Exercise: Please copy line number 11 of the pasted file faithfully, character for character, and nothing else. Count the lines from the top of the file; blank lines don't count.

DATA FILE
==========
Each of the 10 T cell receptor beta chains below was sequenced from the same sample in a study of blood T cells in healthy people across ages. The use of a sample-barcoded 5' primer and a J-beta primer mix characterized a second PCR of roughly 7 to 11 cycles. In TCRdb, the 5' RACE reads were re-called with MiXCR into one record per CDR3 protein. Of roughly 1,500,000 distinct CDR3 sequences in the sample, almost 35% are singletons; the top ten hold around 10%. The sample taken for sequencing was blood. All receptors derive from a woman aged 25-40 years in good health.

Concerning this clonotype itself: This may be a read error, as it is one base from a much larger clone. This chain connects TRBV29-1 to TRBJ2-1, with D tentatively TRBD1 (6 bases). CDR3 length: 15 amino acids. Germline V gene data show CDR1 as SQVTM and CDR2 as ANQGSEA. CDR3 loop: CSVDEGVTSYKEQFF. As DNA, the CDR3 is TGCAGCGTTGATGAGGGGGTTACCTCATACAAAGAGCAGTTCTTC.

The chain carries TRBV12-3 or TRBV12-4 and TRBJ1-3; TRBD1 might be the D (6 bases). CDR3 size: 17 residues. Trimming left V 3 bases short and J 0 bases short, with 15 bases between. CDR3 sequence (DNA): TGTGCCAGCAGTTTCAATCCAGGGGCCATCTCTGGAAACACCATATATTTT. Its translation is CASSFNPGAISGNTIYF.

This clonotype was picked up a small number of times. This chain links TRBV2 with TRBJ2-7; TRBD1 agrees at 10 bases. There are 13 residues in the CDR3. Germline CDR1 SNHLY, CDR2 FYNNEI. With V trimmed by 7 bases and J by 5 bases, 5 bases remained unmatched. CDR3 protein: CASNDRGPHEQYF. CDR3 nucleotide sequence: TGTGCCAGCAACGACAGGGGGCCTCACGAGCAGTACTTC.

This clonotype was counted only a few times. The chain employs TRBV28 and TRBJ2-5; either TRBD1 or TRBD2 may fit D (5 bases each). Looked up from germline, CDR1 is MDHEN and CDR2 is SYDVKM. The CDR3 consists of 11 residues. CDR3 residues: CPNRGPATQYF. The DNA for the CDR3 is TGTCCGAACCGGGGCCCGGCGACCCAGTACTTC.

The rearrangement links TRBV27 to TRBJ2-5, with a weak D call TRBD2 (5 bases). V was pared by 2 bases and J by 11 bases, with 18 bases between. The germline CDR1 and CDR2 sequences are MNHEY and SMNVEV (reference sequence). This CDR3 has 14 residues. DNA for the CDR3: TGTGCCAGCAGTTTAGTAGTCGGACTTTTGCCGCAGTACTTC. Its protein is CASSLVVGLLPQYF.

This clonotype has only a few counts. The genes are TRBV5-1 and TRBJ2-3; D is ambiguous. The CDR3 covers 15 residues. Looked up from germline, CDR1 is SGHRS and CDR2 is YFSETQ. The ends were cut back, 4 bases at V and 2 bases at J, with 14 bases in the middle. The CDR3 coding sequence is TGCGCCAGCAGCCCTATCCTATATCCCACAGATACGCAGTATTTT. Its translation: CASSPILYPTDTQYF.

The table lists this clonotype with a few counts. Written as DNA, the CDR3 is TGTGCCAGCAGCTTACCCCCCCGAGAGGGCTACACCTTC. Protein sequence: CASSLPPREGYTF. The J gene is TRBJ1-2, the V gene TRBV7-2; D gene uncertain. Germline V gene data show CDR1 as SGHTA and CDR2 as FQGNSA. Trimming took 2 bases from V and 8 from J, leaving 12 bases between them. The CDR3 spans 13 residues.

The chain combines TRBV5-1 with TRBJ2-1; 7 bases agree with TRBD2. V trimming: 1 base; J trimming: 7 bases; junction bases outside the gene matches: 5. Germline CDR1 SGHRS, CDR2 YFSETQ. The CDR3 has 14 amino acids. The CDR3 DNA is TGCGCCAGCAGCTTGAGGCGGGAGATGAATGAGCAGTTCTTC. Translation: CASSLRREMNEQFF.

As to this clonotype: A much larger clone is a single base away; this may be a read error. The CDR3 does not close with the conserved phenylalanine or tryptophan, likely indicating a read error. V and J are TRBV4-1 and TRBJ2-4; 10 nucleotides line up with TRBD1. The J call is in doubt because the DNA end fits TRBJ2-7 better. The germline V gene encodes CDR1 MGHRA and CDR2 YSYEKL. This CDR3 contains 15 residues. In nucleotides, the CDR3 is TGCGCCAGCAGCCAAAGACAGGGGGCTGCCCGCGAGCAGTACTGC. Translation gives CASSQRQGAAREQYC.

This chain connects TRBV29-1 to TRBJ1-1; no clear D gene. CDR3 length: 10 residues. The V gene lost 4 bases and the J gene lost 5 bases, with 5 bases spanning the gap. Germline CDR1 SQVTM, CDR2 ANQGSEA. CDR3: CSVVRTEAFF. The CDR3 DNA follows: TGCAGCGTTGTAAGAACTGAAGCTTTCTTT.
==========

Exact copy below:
This chain connects TRBV29-1 to TRBJ1-1; no clear D gene. CDR3 length: 10 residues. The V gene lost 4 bases and the J gene lost 5 bases, with 5 bases spanning the gap. Germline CDR1 SQVTM, CDR2 ANQGSEA. CDR3: CSVVRTEAFF. The CDR3 DNA follows: TGCAGCGTTGTAAGAACTGAAGCTTTCTTT.